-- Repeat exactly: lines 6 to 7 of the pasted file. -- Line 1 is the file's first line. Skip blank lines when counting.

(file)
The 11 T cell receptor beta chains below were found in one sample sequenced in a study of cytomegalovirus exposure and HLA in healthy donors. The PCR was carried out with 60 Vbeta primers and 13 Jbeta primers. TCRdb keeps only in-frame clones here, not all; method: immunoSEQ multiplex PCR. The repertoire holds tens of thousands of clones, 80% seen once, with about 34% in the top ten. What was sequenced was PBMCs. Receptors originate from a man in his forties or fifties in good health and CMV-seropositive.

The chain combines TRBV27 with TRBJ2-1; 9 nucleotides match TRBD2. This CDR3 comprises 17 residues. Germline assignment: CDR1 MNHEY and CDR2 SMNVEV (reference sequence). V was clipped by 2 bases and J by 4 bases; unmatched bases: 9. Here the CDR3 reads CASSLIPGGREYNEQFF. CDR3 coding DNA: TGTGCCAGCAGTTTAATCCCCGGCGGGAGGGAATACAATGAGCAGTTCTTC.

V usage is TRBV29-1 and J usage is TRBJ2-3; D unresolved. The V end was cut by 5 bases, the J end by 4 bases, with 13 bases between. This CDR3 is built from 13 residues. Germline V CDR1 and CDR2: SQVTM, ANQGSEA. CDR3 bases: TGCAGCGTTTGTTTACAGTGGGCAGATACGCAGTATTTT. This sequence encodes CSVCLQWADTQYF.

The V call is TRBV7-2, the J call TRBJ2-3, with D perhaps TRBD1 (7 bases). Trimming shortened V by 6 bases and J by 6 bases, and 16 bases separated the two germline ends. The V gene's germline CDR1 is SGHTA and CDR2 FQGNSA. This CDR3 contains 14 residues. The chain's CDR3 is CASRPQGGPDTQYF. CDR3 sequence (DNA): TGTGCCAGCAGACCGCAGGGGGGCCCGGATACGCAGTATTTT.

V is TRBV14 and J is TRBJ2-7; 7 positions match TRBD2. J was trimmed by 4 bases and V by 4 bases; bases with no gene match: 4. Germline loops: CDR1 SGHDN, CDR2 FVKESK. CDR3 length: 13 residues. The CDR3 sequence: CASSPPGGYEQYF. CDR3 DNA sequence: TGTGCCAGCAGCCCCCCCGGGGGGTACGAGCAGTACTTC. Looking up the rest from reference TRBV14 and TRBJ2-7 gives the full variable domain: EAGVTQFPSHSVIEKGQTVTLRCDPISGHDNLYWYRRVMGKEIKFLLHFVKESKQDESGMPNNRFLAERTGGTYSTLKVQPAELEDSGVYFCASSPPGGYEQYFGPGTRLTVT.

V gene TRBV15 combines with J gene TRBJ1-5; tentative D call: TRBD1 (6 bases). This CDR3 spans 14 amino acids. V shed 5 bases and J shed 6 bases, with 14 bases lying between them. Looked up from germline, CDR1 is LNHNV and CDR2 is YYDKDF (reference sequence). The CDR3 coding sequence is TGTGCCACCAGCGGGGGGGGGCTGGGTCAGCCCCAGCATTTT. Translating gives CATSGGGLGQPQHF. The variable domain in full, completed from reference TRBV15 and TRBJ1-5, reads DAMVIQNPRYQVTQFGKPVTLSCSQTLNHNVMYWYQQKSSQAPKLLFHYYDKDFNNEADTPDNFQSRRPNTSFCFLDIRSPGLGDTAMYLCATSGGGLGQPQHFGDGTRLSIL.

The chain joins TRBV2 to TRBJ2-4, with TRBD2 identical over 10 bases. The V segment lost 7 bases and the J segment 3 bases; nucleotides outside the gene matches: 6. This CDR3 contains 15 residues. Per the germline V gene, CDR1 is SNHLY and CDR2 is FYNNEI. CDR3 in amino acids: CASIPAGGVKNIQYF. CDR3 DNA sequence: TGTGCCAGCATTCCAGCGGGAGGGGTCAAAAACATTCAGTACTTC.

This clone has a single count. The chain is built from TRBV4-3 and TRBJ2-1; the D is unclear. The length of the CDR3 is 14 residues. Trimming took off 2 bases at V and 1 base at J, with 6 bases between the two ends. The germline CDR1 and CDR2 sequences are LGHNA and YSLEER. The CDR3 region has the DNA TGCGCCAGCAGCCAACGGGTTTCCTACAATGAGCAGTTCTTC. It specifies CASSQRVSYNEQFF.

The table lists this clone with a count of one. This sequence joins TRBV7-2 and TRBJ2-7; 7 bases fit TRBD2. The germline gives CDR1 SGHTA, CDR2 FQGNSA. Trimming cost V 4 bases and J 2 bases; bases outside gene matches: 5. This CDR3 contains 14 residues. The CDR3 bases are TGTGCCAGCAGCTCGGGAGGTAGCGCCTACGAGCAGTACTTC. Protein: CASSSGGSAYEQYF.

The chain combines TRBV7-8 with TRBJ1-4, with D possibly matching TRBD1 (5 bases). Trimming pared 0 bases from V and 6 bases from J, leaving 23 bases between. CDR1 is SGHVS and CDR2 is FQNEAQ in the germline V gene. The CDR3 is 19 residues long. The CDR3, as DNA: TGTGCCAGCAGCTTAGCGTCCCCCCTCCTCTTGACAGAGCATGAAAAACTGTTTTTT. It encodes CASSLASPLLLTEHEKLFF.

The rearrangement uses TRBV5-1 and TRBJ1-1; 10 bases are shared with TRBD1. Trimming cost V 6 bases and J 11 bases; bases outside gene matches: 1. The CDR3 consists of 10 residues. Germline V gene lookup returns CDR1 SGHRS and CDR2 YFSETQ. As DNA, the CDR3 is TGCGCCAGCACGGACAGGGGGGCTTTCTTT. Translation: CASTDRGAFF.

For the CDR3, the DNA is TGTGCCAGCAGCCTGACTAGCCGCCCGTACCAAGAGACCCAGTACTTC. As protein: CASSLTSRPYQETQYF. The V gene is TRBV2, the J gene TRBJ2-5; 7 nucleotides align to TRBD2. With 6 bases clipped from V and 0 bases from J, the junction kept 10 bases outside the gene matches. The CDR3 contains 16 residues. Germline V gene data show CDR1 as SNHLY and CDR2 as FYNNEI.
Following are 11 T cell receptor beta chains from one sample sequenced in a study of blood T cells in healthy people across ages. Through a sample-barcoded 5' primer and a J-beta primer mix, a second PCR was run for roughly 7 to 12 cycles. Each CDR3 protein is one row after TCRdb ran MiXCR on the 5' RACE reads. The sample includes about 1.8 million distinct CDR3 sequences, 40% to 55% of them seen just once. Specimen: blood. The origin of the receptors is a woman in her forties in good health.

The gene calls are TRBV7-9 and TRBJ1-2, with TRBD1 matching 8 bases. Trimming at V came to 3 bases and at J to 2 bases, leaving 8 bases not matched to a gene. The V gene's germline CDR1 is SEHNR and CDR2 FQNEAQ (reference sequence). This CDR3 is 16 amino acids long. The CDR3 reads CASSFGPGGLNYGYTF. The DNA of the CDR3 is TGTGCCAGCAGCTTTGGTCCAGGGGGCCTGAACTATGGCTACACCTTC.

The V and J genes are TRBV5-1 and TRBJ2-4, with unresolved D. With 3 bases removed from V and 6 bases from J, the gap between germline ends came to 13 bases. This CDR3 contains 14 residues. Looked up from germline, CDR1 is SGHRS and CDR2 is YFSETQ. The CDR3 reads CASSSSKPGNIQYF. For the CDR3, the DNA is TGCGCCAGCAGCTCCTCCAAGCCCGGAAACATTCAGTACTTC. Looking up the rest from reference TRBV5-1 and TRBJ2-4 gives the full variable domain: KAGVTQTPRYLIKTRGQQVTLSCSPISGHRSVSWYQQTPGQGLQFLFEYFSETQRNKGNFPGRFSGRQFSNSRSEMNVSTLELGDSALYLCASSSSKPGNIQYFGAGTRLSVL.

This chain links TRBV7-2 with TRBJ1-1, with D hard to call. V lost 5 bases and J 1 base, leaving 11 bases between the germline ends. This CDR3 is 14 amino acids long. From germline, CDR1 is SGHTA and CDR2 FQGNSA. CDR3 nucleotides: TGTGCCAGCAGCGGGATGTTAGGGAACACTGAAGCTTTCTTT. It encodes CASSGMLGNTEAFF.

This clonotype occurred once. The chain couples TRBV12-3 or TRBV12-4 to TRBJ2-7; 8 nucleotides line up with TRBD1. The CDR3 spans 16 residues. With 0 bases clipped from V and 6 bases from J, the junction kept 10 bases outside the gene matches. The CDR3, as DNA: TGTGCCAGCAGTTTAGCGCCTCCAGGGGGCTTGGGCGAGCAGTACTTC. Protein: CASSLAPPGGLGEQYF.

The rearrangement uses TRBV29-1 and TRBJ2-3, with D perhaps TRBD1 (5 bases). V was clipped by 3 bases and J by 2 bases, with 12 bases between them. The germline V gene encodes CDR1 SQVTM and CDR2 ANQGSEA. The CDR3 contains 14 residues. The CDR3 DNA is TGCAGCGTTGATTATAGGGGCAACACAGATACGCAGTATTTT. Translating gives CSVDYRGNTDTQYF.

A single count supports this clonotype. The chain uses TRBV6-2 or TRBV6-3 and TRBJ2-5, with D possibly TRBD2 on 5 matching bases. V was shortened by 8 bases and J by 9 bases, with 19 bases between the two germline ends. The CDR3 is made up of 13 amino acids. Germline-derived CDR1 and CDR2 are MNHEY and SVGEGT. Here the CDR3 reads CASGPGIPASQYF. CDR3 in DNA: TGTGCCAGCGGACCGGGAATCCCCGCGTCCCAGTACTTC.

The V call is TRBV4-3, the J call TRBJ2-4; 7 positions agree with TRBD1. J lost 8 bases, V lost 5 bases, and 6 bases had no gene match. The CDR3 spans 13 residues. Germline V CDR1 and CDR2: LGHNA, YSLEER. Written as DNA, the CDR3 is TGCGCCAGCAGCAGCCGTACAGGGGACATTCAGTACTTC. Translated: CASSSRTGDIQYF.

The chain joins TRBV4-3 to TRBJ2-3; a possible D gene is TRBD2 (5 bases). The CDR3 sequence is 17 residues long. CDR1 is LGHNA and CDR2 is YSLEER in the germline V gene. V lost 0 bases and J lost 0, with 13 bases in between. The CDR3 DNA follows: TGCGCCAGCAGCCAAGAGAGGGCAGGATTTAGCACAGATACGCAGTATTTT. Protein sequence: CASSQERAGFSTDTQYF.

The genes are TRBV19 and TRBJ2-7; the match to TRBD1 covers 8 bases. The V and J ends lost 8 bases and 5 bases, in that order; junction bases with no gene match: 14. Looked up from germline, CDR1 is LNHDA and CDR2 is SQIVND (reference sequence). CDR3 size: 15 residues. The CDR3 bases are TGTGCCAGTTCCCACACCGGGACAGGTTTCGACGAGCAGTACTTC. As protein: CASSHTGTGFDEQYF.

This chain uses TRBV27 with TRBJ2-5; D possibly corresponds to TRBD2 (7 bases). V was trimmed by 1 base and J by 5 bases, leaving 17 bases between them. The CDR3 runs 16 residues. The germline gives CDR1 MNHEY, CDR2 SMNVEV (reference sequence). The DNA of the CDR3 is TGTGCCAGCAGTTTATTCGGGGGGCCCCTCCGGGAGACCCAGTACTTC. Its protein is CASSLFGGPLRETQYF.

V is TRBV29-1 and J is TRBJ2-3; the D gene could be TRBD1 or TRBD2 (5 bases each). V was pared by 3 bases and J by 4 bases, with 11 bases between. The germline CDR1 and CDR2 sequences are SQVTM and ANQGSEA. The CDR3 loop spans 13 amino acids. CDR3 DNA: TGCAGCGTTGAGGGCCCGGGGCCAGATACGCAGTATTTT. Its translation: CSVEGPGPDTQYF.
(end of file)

V gene TRBV15 combines with J gene TRBJ1-5; tentative D call: TRBD1 (6 bases). This CDR3 spans 14 amino acids. V shed 5 bases and J shed 6 bases, with 14 bases lying between them. Looked up from germline, CDR1 is LNHNV and CDR2 is YYDKDF (reference sequence). The CDR3 coding sequence is TGTGCCACCAGCGGGGGGGGGCTGGGTCAGCCCCAGCATTTT. Translating gives CATSGGGLGQPQHF. The variable domain in full, completed from reference TRBV15 and TRBJ1-5, reads DAMVIQNPRYQVTQFGKPVTLSCSQTLNHNVMYWYQQKSSQAPKLLFHYYDKDFNNEADTPDNFQSRRPNTSFCFLDIRSPGLGDTAMYLCATSGGGLGQPQHFGDGTRLSIL.

The chain joins TRBV2 to TRBJ2-4, with TRBD2 identical over 10 bases. The V segment lost 7 bases and the J segment 3 bases; nucleotides outside the gene matches: 6. This CDR3 contains 15 residues. Per the germline V gene, CDR1 is SNHLY and CDR2 is FYNNEI. CDR3 in amino acids: CASIPAGGVKNIQYF. CDR3 DNA sequence: TGTGCCAGCATTCCAGCGGGAGGGGTCAAAAACATTCAGTACTTC.